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Louisa Garrett Anderson

From Wikipedia, the free encyclopedia

Louisa Garrett Anderson
Louisa Anderson.jpg
Born (1873-07-28)28 July 1873
Aldeburgh, Suffolk, England
Died 15 November 1943(1943-11-15) (aged 70)
Penn, Buckinghamshire, England
Education St Leonards School
London School of Medicine for Women
Known for Military hospitals
Campaigning for women's rights and social reform
Relatives Elizabeth Garrett Anderson (mother)
Alan Garrett Anderson (brother)
Millicent Fawcett (maternal aunt)
Medical career
Profession Physician
Notable prizes CBE

Dr. Louisa Garrett Anderson, CBE (28 July 1873 – 15 November 1943) was a medical pioneer, a member of the Women's Social and Political Union, a suffragette, and social reformer. She was the daughter of the founding medical pioneer Elizabeth Garrett Anderson. Her aunt, Dame Millicent Fawcett was a British suffragist. Anderson was the Chief Surgeon of the Women's Hospital Corps (WHC) and a Fellow of Royal Society of Medicine

Early life and education

She was one of the three children of James George Skelton Anderson of the Orient Steamship Company co-owned by his uncle Arthur Anderson, and Elizabeth Garrett Anderson who was the first woman to qualify as a doctor, co-founder of the London School of Medicine for Women and Britain's first elected woman Mayor (of Aldeburgh).

She was educated at St Leonards School in St. Andrews, Fife and at the London School of Medicine for Women located at the Royal Free Hospital, where she worked as a doctor in private practice and hospitals.

Suffragette activity

 Elizabeth Garrett Anderson and Louisa Garrett Anderson, Alfred Caldecott and another in 1910 on the day they went to see the Prime Minister
Elizabeth Garrett Anderson and Louisa Garrett Anderson, Alfred Caldecott and another in 1910 on the day they went to see the Prime Minister

Caldecott wrote several books on religious subjects including: English Colonialism and the Empire (1891)and The Philosophy of Religion in England and America (1901). He also collaborated with his brother Randolph on one book: Aesop's Fables (1883).[1] The book contained his translation of Aesop from the original Greek.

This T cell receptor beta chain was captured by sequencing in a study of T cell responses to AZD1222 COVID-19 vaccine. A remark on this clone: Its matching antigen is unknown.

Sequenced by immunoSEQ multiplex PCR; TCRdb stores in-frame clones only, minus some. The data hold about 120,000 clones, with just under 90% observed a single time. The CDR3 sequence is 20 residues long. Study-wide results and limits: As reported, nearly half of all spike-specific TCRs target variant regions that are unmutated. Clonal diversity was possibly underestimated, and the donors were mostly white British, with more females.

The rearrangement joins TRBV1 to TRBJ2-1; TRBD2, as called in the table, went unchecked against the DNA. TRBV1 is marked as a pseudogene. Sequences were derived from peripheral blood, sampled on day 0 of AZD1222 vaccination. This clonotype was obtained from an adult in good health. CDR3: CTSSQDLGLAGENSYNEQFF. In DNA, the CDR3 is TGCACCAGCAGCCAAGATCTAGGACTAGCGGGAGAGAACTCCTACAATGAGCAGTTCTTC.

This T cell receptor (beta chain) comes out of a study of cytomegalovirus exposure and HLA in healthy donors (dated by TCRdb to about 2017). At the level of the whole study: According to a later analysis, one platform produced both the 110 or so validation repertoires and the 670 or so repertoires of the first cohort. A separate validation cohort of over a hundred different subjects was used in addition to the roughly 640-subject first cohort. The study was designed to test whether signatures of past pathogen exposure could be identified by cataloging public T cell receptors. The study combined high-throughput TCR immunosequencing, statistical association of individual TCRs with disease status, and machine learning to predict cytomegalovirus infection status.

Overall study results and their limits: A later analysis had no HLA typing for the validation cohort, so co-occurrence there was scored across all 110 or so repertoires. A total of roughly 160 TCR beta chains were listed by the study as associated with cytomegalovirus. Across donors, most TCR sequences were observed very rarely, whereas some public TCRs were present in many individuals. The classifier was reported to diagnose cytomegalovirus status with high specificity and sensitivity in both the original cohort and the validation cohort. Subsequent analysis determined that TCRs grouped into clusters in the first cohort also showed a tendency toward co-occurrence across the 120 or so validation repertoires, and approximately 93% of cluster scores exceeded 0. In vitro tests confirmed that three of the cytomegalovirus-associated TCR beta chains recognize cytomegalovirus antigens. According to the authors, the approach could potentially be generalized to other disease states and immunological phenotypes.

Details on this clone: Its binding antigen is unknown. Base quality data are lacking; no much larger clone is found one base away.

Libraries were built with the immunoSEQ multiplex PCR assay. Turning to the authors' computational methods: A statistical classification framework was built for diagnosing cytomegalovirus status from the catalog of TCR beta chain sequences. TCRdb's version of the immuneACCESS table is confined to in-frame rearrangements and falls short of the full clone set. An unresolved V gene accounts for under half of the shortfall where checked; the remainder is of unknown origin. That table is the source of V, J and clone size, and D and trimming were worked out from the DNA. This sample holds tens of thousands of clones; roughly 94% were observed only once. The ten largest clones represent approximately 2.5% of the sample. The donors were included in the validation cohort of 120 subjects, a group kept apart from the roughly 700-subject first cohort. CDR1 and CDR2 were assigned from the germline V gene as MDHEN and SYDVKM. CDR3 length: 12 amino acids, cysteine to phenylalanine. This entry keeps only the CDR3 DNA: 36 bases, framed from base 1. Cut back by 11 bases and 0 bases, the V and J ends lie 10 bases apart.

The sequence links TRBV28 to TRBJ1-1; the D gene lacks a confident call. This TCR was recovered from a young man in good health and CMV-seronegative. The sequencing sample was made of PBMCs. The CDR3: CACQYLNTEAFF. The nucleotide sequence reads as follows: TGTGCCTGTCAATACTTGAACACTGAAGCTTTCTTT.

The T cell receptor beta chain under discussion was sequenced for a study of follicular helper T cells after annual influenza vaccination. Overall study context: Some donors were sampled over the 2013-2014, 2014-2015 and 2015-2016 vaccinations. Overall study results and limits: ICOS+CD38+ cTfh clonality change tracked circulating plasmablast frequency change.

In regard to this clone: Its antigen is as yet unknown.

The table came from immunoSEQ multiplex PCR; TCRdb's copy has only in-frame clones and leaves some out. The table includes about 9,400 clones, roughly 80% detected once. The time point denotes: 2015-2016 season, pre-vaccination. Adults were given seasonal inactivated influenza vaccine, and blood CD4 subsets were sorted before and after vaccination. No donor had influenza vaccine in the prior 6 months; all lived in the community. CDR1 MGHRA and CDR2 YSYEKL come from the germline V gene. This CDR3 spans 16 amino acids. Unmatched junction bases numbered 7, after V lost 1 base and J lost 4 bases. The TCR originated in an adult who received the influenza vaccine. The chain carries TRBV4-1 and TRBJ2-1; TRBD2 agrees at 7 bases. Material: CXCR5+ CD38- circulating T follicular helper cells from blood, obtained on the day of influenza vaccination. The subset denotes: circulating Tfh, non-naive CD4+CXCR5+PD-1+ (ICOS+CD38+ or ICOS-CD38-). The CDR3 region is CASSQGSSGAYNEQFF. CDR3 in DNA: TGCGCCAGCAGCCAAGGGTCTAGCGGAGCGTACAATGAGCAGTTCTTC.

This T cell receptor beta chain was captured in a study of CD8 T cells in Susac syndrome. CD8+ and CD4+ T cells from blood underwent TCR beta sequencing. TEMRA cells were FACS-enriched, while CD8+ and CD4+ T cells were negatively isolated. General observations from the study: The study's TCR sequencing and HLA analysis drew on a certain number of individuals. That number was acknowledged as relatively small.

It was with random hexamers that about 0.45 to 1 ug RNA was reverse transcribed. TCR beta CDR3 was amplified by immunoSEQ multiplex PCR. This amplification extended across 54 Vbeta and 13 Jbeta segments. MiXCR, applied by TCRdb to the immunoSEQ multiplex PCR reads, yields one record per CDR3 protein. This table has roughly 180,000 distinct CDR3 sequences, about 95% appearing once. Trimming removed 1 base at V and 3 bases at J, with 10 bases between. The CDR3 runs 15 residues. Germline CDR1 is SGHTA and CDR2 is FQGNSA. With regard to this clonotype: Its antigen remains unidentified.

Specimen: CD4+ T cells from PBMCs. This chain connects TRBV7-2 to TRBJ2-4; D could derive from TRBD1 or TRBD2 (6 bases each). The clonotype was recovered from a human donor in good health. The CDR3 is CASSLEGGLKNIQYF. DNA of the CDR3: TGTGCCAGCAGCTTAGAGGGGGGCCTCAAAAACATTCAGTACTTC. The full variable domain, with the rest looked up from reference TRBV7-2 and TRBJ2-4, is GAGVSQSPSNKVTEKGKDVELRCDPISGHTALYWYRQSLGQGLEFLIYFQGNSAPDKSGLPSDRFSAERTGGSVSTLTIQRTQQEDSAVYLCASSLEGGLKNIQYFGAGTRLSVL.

In 1910 she made up a deputation with her mother |Elizabeth Garrett Anderson and Alfred Caldecott who were allowed to put forward the case, for women to have the vote, to the Prime Minister. In 1912, she was imprisoned in Holloway, briefly, for her suffragette activities which included breaking a window by throwing a brick.

She wrote many medical articles and published a biography of her mother in 1939.[citation needed]

Medicine – WW1

In the First World War she served in France with the Women's Hospital Corps. Along with her friend and colleague Dr. Flora Murray, she established military hospitals for the French Army in Paris and Wimereux. Their proposals were at first rejected by the British authorities, but eventually the WHC became established at the military hospital, Endell Street Military Hospital, Holborn, London staffed entirely by women, from chief surgeon to orderlies.[citation needed]


She never married and is buried at the Holy Trinity Church with her friend and colleague, Dr. Flora Murray near to her home in Penn, Buckinghamshire. The inscription on her grave stone reads "Louisa Garrett Anderson, C.B.E., M.D., Chief Surgeon Women's Hospital Corps 1914–1919. Daughter of James George Skelton Anderson and Elizabeth Garrett Anderson of Aldeburgh, Suffolk. Born 28th. July 1873, died November 15. 1943. We have been gloriously happy."[2]


The archives of Louisa Garrett Anderson are held at The Women's Library at the Library of the London School of Economics, ref 7LGA

See also


  1. ^ Caldecott, Randolph (1883). Aesop's Fables. Macmillan. 
  2. ^ Iain MacFarlaine (21 June 2002). "Louisa Garret Anderson". Medical Pioneer, Social Reformer. Find a Grave. Retrieved 17 August 2011. 

Other sources

External links

This page was last edited on 31 October 2017, at 22:26.
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